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First Steps: Episode 4

Episode Topic
0 How can I install the tools?
1 How can I use the static data?
2 How can I distribute my jobs on the cluster (Slurm)?
3 How can I organize my jobs with Snakemake?
4 How can I combine Snakemake and Slurm?

In the last episodes we learned about distributing a job among the cluster nodes using sbatch and how to automate and parallelize our pipeline with Snakemake. We are lucky that those two powerful commands can be combined. What is the result? You will have an automated pipeline with Snakemake that uses sbatch to distribute jobs among the cluster nodes instead of running only the same node.

The best thing is that we can reuse our Snakefile as it is and just write a wrapper script to call Snakemake. We run the script and the magic will start.

First, create a new folder for this episode:

(first-steps) $ mkdir -p /fast/users/${USER}/work/tutorial/episode4/logs
(first-steps) $ pushd /fast/users/${USER}/work/tutorial/episode4

And copy the wrapper script to this folder as well as the Snakefile (you can also reuse the one with the adjustments from the previous episode):

(first-steps) $ cp /data/cephfs-1/work/projects/cubit/tutorial/skeletons/ .
(first-steps) $ cp /data/cephfs-1/work/projects/cubit/tutorial/skeletons/Snakefile .
(first-steps) $ chmod u+w Snakefile

The Snakefile is already known to you but let me explain the wrapper script


# Set a name for the job (-J or --job-name).
#SBATCH --job-name=tutorial

# Set the file to write the stdout and stderr to (if -e is not set; -o or --output).
#SBATCH --output=logs/%x-%j.log

# Set the number of cores (-n or --ntasks).
#SBATCH --ntasks=2

# Force allocation of the two cores on ONE node.
#SBATCH --nodes=1

# Set the total memory. Units can be given in T|G|M|K.
#SBATCH --mem=1G

# Optionally, set the partition to be used (-p or --partition).
#SBATCH --partition=medium

# Set the expected running time of your job (-t or --time).
# Formats are MM:SS, HH:MM:SS, Days-HH, Days-HH:MM, Days-HH:MM:SS
#SBATCH --time=30:00

export TMPDIR=/fast/users/${USER}/scratch/tmp
mkdir -p $LOGDIR

eval "$($(which conda) shell.bash hook)"
conda activate first-steps

set -x

snakemake --profile=cubi-v1 -j 2 -k -p --restart-times=2

In the beginning you see the #SBATCH that introduces the parameters when you provide this script to sbatch as described in the second episode. Please make sure that the logs folder exists before starting the run! We then set and export the TMPDIR and LOGDIR variables. Note that LOGDIR has a subfolder named $SLURM_JOB_NAME-$SLURM_JOB_ID that will be created for you. Snakemake will store its logfiles for this very Snakemake run in this folder. The next new thing is set -x. This simply prints to the terminal every command that is executed within the script. This is useful for debugging.

Finally, the Snakemake call takes place. With the --profile option we define that Snakemake uses the Snakemake profile at /etc/xdg/snakemake/cubi-v1. The profile will take create appropriate calls to sbatch and interpret the following settings from your Snakemake rule:

  • threads: the number of threads to execute the job on
  • memory in megabytes or with a suffix of k, M, G, or T. You can specify EITHER
    • resources.mem/resources.mem_mb: the memory to allocate for the whole job, OR
    • resources.mem_per_thread: the memory to allocate for each thread.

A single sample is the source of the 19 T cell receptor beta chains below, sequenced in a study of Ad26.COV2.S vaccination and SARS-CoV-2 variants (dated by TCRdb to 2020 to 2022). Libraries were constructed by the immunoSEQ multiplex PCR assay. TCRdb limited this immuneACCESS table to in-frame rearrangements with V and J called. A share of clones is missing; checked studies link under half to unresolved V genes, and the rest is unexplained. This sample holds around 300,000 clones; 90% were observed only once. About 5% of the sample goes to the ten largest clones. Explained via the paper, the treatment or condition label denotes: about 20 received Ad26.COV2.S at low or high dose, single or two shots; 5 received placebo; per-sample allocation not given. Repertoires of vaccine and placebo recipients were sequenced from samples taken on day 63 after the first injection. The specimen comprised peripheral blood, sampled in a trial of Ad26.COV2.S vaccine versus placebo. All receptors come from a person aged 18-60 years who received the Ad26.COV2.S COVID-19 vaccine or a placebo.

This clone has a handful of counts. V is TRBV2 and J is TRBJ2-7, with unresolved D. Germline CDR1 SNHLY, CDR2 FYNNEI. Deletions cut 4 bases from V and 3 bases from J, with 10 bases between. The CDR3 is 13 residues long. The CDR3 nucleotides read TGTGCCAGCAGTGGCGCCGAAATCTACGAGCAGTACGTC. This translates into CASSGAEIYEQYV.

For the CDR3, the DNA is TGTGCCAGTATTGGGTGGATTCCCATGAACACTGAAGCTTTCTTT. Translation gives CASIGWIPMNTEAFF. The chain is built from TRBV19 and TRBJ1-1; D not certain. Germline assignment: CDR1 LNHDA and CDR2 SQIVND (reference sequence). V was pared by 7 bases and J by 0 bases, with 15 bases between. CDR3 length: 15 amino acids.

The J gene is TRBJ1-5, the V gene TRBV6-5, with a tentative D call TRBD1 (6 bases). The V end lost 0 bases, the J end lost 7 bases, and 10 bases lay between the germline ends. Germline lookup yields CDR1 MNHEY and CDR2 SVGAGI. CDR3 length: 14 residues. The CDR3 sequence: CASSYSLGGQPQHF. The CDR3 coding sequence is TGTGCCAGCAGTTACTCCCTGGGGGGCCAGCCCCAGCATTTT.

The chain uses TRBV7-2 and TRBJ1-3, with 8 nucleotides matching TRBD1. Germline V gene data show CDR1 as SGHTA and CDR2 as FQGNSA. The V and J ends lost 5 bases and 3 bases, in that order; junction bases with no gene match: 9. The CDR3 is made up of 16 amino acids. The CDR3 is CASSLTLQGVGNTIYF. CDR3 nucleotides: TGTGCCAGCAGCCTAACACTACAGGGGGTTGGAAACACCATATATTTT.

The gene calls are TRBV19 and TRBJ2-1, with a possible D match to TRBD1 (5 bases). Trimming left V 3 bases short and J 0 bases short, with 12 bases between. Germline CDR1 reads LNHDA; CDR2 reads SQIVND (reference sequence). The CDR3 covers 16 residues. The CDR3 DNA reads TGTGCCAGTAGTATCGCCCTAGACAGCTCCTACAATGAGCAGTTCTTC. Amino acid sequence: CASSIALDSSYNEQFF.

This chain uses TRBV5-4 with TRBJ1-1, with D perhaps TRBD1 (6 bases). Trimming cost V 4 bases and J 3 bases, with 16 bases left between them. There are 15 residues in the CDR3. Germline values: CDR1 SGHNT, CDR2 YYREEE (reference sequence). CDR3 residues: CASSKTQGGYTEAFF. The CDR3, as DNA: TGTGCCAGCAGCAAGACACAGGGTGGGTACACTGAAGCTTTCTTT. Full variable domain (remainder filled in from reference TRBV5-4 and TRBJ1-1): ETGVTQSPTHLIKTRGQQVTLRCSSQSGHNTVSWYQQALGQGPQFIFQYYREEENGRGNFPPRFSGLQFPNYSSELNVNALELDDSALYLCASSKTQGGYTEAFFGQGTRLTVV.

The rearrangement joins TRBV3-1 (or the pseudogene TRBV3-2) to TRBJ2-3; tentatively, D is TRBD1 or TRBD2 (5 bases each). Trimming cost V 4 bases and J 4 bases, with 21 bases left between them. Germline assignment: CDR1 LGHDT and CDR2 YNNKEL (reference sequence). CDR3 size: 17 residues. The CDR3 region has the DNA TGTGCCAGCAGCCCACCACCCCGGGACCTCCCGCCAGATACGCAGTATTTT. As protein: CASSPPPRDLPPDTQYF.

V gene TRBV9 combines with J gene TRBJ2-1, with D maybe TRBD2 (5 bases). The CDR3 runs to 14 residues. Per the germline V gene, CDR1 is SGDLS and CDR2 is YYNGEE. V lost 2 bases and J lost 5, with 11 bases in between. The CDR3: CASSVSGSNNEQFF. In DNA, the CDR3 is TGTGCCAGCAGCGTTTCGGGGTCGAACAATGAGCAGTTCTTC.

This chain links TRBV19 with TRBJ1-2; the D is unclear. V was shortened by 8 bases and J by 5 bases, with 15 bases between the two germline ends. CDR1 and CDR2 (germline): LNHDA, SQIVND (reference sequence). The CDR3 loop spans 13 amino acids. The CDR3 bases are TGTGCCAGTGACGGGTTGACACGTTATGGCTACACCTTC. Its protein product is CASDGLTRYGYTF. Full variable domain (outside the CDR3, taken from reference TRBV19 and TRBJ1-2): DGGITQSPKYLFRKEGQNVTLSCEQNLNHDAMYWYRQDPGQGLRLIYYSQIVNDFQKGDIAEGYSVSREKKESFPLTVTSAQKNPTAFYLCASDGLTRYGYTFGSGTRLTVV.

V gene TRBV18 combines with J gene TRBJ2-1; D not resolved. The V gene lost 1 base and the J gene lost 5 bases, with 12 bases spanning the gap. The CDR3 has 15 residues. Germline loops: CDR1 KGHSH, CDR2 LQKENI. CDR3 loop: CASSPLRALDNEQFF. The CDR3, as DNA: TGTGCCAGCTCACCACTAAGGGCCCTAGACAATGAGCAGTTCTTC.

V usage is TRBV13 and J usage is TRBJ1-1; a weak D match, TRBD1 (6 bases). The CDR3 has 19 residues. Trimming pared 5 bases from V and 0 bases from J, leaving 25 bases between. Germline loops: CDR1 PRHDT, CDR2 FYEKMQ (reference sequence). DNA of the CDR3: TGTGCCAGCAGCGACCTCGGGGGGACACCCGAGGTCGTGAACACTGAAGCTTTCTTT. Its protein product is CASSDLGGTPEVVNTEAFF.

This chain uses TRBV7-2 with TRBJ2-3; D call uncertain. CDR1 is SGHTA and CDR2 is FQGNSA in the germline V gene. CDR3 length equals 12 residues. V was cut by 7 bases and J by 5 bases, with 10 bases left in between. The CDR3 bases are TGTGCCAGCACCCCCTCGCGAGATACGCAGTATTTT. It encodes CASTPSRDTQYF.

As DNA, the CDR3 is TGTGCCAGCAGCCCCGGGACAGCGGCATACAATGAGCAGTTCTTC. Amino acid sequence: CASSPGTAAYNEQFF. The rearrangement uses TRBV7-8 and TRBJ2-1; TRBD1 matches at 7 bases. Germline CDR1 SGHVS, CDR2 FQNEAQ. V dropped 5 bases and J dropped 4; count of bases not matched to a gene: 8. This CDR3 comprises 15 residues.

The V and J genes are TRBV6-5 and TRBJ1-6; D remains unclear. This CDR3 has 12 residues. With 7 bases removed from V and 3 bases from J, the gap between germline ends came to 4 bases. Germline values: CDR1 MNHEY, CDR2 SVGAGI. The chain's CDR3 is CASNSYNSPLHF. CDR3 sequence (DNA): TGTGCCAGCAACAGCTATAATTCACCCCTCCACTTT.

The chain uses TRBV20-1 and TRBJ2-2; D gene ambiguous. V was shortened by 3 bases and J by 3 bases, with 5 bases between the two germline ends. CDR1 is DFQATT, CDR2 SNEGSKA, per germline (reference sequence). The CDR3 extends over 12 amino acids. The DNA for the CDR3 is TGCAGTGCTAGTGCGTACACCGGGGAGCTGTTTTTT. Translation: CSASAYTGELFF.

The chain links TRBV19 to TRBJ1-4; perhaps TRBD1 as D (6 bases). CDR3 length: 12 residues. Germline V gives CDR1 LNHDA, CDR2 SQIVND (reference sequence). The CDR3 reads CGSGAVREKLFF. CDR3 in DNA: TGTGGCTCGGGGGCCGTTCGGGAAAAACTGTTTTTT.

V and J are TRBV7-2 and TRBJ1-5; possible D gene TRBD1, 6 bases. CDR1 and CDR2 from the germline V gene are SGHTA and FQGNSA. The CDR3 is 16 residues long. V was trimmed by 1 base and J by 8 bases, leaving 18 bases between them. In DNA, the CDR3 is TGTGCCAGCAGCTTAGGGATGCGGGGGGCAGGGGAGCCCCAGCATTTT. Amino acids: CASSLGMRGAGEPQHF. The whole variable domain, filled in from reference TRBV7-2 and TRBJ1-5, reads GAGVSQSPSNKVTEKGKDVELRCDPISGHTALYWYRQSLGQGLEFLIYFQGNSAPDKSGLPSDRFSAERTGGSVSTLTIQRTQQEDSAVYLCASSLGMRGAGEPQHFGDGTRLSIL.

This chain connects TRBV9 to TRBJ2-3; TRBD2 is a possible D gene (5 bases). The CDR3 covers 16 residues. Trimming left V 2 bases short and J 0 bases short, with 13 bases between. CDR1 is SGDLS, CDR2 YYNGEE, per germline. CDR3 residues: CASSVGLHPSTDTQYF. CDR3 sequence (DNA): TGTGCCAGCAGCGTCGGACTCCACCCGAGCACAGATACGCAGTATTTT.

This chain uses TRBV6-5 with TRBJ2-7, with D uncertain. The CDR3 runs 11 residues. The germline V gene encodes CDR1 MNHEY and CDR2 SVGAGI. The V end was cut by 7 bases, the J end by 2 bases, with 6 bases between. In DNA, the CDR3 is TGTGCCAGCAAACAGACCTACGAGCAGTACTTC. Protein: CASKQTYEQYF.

• resources.time: the running time of the rule, in a syntax supported by Slurm, e.g. HH:MM:SS or D-HH:MM:SS
  • resources.partition: the partition to submit your job into (Slurm will pick a fitting partition for you by default)
  • resources.nodes: the number of nodes to schedule your job on (defaults to 1 and you will want to keep that value unless you want to use MPI)

The other options to snakemake have the meaning:

  • -j 2: run at most two jobs at the same time
  • -k: keep going even if a rule execution fails
  • -p: print the executed shell commands
  • --restart-times=2: restart failing jobs up to two times

It is now time to update your Snakefile such that it actually specifies the resources mentioned above:

rule all:

rule alignment:
    threads: 8
        export TMPDIR=/fast/users/${{USER}}/scratch/tmp
        mkdir -p ${{TMPDIR}}


        bwa mem -t 8 \
            -R "@RG\tID:FLOWCELL.LANE\tPL:ILLUMINA\tLB:test\tSM:PA01" \
            ${{BWAREF}} \
            {input} \
        | samtools view -b \
        | samtools sort -O BAM -T ${{TMPDIR}} -o {output.bam}

        samtools index {output.bam}

rule structural_variants:
    threads: 1

        delly call -o {output} -g ${{REF}} {input}

def snps_mem(wildcards, attempt):
    mem = 2 * attempt
    return '%dG' % mem

rule snps:
    threads: 1

        gatk HaplotypeCaller \
            -R ${{REF}} \
            -I {input} \
            -ploidy 2 \
            -O {output}

We thus configure the resource consumption of the rules as follows:

  • alignment with 8 threads and up to 8GB of memory in total with a running time of up to 12 hours,
  • structural_variants with one thread and up to 4GB of memory in with a running time of up to 2 days,
  • snps with one thread and running up to four hours. Instead of passing a static amount of memory, we pass a resource callable. The attempt parameter will be passed a value of 1 on the initial invocation. If variant calling with the GATK HaplotypeCaller fails then it will retry and attempt will have an incremented value on each invocation (2 on the first retry and so on). Thus, we try to do small variant calling with 2, 4, 6, and 8 GB.

Finally, run the script:

(first-steps) $ sbatch

If you watch squeue --me now, you will see that the jobs are distributed to the system:

(first-steps) $ squeue --me

Please refer to the Snakemake documentation for more details on using Snakemake, in particular how to use the cluster configuration on how to specify the resource requirements on a per-rule base.